Above Preparing the site in 2015.
Protecting remnant vegetation and restoring denuded areas has been a key aim of the whole farm plan at Geoff and Joan Anson’s Barwon Ridge property in the Barrabool Hills, west of Geelong. As well as four hectares of vines, Barwon Ridge has a small flock of merino sheep and an orchard of heritage fruit trees.
Since 2000 remnant vegetation has been fenced off, shelter belts established, and bog plants and crayfish in a local creek protected from livestock.
In 2015 Geoff and Joan started the revegetation of 4.5 hectares of denuded paddock. They focused on indigenous species aiming to create something close to the natural bushland that once covered the area. Seed was sourced locally to ensure its provenance. Approximately 25 different species were planted.
Considerable thought was given to site design and planning. The Otway Agroforestry Network and consultant Steven Murphy provided advice. Species were grouped in different sized clumps according to their final form. A corridor of lower growing species was planted under a power line.
To make future management easier a number of rarer plants selected for seed collection (broad leafed sweet bursaria, white cypress pine, lightwood and silver banksia) were planted along the access tracks, together with spotted gum and red ironbark for logging.
Barrabool Hills Landcare Group, Geelong Landcare Network, family, friends, volunteer groups and Gordon TAFE students assisted with planting, with the TAFE also using the site in its training.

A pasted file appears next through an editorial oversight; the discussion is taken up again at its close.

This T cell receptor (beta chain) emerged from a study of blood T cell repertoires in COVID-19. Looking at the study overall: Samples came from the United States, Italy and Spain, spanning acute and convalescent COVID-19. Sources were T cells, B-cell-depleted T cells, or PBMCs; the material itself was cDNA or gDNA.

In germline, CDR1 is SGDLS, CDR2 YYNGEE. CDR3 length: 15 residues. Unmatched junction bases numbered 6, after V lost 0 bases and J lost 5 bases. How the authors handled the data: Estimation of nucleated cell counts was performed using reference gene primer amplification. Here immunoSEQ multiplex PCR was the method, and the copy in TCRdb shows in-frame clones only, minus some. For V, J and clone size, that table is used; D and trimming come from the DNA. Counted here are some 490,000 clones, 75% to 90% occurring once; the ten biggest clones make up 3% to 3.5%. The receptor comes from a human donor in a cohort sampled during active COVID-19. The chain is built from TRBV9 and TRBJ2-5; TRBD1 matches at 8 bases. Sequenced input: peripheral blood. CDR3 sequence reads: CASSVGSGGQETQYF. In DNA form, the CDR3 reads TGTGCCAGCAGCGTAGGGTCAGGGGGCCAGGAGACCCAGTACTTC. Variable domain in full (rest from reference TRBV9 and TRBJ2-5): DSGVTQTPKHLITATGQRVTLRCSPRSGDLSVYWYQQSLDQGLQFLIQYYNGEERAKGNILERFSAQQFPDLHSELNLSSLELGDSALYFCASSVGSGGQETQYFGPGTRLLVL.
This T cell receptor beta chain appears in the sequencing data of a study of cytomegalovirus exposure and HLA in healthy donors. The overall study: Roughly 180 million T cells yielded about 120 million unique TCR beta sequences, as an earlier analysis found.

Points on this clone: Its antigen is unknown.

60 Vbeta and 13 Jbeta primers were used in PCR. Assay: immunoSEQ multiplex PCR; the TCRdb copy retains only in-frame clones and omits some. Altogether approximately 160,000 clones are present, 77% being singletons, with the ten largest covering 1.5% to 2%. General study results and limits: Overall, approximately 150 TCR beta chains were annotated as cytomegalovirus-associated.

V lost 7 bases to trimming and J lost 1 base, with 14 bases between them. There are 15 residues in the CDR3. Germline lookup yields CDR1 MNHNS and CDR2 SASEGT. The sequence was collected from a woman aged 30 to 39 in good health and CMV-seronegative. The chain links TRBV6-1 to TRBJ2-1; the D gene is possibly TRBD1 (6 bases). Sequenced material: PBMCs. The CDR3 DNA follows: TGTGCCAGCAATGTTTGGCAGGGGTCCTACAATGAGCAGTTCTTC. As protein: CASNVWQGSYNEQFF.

Life for the young plants has been tough. The soil is sandy over shallow limestone bedrock and the site has an average rainfall of 500mm. Even after ripping and weed control, losses in some areas were high. Several replants have been necessary over the past five years.
Snails and old pasture grasses including phalaris and sand rocket are ongoing threats. Some weeds are being sprayed and in other areas the growing trees are starting to keep the weeds under control.
As one target is achieved new challenges are being met. This year small plots of kangaroo grass were planted. Weeping grass is under propagation and other ground plants such as chocolate lily are being investigated. Trimming of the logging trees has also just started.
Wildlife returned quickly once the habitat became established. Blue tongue lizards are breeding, kangaroos rest in the shade of the trees and the bird life has exploded. The homemade bee hotel has lodgers.
The site has brought countless hours of pleasure to everyone involved. Barwon Ridge won the 2019 Geelong Chamber of Commerce Clever, Creative and Sustainable Business Award for the sustainable whole farm approach to the vineyard and land management.
Geoff Anson said the site was a haven during the recent lockdown.
“One of the joys during the COVID-19 lockdown was our daily walk through lush stands of giant hop bush, yellow gum and wirilda wattle, while listening to the bird chorus and savouring the heady smell of the tree violets,” Geoff said.
Joan agreed. “It’s especially satisfying given that the area was a dry, weed-infested paddock just five years ago,” she said.
Tim Trottier is Landcare Facilitator at Geelong Landcare Network. Tim’s position is funded through the Victorian Landcare Facilitator Program. For more information email email@example.com